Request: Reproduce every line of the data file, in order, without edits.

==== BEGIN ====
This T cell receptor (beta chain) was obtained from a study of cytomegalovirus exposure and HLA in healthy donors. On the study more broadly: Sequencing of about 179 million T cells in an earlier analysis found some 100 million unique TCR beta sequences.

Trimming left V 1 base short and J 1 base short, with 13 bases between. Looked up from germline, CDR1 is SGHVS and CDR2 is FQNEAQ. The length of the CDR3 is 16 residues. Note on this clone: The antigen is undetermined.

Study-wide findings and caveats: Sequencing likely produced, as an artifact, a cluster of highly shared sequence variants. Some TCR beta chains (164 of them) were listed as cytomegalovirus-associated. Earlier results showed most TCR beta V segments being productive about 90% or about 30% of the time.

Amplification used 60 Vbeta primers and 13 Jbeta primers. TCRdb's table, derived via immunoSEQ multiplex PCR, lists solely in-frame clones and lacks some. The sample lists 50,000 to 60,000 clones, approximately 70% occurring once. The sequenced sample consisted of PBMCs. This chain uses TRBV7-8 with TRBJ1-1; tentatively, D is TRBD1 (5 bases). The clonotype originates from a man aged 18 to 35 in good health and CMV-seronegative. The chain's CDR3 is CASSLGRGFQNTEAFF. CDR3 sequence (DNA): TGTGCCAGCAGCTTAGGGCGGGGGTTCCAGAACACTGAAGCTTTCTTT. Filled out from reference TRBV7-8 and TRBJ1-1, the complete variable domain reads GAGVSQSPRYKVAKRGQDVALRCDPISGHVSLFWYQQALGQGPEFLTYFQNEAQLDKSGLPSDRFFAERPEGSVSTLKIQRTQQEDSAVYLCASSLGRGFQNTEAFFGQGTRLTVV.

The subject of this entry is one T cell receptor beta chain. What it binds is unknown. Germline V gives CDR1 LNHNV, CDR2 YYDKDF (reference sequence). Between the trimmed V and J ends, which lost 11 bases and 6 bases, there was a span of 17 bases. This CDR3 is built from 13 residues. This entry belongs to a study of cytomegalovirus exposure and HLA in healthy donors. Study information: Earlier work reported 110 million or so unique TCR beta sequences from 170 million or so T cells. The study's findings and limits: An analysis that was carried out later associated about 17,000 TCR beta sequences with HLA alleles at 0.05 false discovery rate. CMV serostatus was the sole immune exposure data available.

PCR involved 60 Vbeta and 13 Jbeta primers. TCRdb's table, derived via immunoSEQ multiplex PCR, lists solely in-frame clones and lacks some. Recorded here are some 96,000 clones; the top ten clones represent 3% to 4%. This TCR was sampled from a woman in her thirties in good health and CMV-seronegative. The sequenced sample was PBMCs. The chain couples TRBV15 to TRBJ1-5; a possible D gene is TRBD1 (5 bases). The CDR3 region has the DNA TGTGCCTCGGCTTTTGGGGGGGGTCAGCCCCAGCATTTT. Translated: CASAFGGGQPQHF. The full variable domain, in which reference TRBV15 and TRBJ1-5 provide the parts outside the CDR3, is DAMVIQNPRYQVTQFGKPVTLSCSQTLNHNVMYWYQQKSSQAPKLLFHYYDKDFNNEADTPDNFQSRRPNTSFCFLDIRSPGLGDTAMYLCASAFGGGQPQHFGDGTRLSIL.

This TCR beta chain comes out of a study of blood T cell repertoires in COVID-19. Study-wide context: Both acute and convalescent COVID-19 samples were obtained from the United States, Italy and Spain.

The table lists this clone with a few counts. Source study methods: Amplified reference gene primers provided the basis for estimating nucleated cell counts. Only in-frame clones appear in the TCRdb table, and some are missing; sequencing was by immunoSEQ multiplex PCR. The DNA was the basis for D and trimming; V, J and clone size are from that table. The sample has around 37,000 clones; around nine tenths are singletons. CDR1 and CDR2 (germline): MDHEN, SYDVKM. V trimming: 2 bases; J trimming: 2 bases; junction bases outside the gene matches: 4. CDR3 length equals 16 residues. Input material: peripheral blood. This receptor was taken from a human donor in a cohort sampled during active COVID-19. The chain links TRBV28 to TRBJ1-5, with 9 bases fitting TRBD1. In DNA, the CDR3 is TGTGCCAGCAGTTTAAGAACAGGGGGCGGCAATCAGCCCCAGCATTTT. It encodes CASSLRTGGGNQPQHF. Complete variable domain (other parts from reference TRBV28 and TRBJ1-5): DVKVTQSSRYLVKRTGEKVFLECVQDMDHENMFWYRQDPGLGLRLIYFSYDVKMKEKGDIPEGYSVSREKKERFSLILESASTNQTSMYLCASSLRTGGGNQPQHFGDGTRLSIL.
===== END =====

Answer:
This T cell receptor (beta chain) was obtained from a study of cytomegalovirus exposure and HLA in healthy donors. On the study more broadly: Sequencing of about 179 million T cells in an earlier analysis found some 100 million unique TCR beta sequences.

Trimming left V 1 base short and J 1 base short, with 13 bases between. Looked up from germline, CDR1 is SGHVS and CDR2 is FQNEAQ. The length of the CDR3 is 16 residues. Note on this clone: The antigen is undetermined.

Study-wide findings and caveats: Sequencing likely produced, as an artifact, a cluster of highly shared sequence variants. Some TCR beta chains (164 of them) were listed as cytomegalovirus-associated. Earlier results showed most TCR beta V segments being productive about 90% or about 30% of the time.

Amplification used 60 Vbeta primers and 13 Jbeta primers. TCRdb's table, derived via immunoSEQ multiplex PCR, lists solely in-frame clones and lacks some. The sample lists 50,000 to 60,000 clones, approximately 70% occurring once. The sequenced sample consisted of PBMCs. This chain uses TRBV7-8 with TRBJ1-1; tentatively, D is TRBD1 (5 bases). The clonotype originates from a man aged 18 to 35 in good health and CMV-seronegative. The chain's CDR3 is CASSLGRGFQNTEAFF. CDR3 sequence (DNA): TGTGCCAGCAGCTTAGGGCGGGGGTTCCAGAACACTGAAGCTTTCTTT. Filled out from reference TRBV7-8 and TRBJ1-1, the complete variable domain reads GAGVSQSPRYKVAKRGQDVALRCDPISGHVSLFWYQQALGQGPEFLTYFQNEAQLDKSGLPSDRFFAERPEGSVSTLKIQRTQQEDSAVYLCASSLGRGFQNTEAFFGQGTRLTVV.

The subject of this entry is one T cell receptor beta chain. What it binds is unknown. Germline V gives CDR1 LNHNV, CDR2 YYDKDF (reference sequence). Between the trimmed V and J ends, which lost 11 bases and 6 bases, there was a span of 17 bases. This CDR3 is built from 13 residues. This entry belongs to a study of cytomegalovirus exposure and HLA in healthy donors. Study information: Earlier work reported 110 million or so unique TCR beta sequences from 170 million or so T cells. The study's findings and limits: An analysis that was carried out later associated about 17,000 TCR beta sequences with HLA alleles at 0.05 false discovery rate. CMV serostatus was the sole immune exposure data available.

PCR involved 60 Vbeta and 13 Jbeta primers. TCRdb's table, derived via immunoSEQ multiplex PCR, lists solely in-frame clones and lacks some. Recorded here are some 96,000 clones; the top ten clones represent 3% to 4%. This TCR was sampled from a woman in her thirties in good health and CMV-seronegative. The sequenced sample was PBMCs. The chain couples TRBV15 to TRBJ1-5; a possible D gene is TRBD1 (5 bases). The CDR3 region has the DNA TGTGCCTCGGCTTTTGGGGGGGGTCAGCCCCAGCATTTT. Translated: CASAFGGGQPQHF. The full variable domain, in which reference TRBV15 and TRBJ1-5 provide the parts outside the CDR3, is DAMVIQNPRYQVTQFGKPVTLSCSQTLNHNVMYWYQQKSSQAPKLLFHYYDKDFNNEADTPDNFQSRRPNTSFCFLDIRSPGLGDTAMYLCASAFGGGQPQHFGDGTRLSIL.

This TCR beta chain comes out of a study of blood T cell repertoires in COVID-19. Study-wide context: Both acute and convalescent COVID-19 samples were obtained from the United States, Italy and Spain.

The table lists this clone with a few counts. Source study methods: Amplified reference gene primers provided the basis for estimating nucleated cell counts. Only in-frame clones appear in the TCRdb table, and some are missing; sequencing was by immunoSEQ multiplex PCR. The DNA was the basis for D and trimming; V, J and clone size are from that table. The sample has around 37,000 clones; around nine tenths are singletons. CDR1 and CDR2 (germline): MDHEN, SYDVKM. V trimming: 2 bases; J trimming: 2 bases; junction bases outside the gene matches: 4. CDR3 length equals 16 residues. Input material: peripheral blood. This receptor was taken from a human donor in a cohort sampled during active COVID-19. The chain links TRBV28 to TRBJ1-5, with 9 bases fitting TRBD1. In DNA, the CDR3 is TGTGCCAGCAGTTTAAGAACAGGGGGCGGCAATCAGCCCCAGCATTTT. It encodes CASSLRTGGGNQPQHF. Complete variable domain (other parts from reference TRBV28 and TRBJ1-5): DVKVTQSSRYLVKRTGEKVFLECVQDMDHENMFWYRQDPGLGLRLIYFSYDVKMKEKGDIPEGYSVSREKKERFSLILESASTNQTSMYLCASSLRTGGGNQPQHFGDGTRLSIL.